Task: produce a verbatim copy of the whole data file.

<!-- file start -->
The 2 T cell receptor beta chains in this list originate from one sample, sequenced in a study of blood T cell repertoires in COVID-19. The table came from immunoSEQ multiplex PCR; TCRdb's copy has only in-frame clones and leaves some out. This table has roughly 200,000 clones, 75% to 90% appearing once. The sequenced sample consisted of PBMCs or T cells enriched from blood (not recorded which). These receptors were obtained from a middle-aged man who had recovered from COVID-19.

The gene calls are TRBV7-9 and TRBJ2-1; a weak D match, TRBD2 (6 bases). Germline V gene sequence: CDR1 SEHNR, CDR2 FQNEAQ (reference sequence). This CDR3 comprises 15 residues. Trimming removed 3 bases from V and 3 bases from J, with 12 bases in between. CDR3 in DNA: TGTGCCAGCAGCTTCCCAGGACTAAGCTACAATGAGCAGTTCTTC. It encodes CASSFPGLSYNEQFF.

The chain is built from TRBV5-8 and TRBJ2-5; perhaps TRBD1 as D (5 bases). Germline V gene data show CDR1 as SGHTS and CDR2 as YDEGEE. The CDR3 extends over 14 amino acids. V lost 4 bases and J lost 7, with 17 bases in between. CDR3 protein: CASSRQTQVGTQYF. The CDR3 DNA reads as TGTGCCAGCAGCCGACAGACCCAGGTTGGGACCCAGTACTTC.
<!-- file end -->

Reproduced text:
The 2 T cell receptor beta chains in this list originate from one sample, sequenced in a study of blood T cell repertoires in COVID-19. The table came from immunoSEQ multiplex PCR; TCRdb's copy has only in-frame clones and leaves some out. This table has roughly 200,000 clones, 75% to 90% appearing once. The sequenced sample consisted of PBMCs or T cells enriched from blood (not recorded which). These receptors were obtained from a middle-aged man who had recovered from COVID-19.

The gene calls are TRBV7-9 and TRBJ2-1; a weak D match, TRBD2 (6 bases). Germline V gene sequence: CDR1 SEHNR, CDR2 FQNEAQ (reference sequence). This CDR3 comprises 15 residues. Trimming removed 3 bases from V and 3 bases from J, with 12 bases in between. CDR3 in DNA: TGTGCCAGCAGCTTCCCAGGACTAAGCTACAATGAGCAGTTCTTC. It encodes CASSFPGLSYNEQFF.

The chain is built from TRBV5-8 and TRBJ2-5; perhaps TRBD1 as D (5 bases). Germline V gene data show CDR1 as SGHTS and CDR2 as YDEGEE. The CDR3 extends over 14 amino acids. V lost 4 bases and J lost 7, with 17 bases in between. CDR3 protein: CASSRQTQVGTQYF. The CDR3 DNA reads as TGTGCCAGCAGCCGACAGACCCAGGTTGGGACCCAGTACTTC.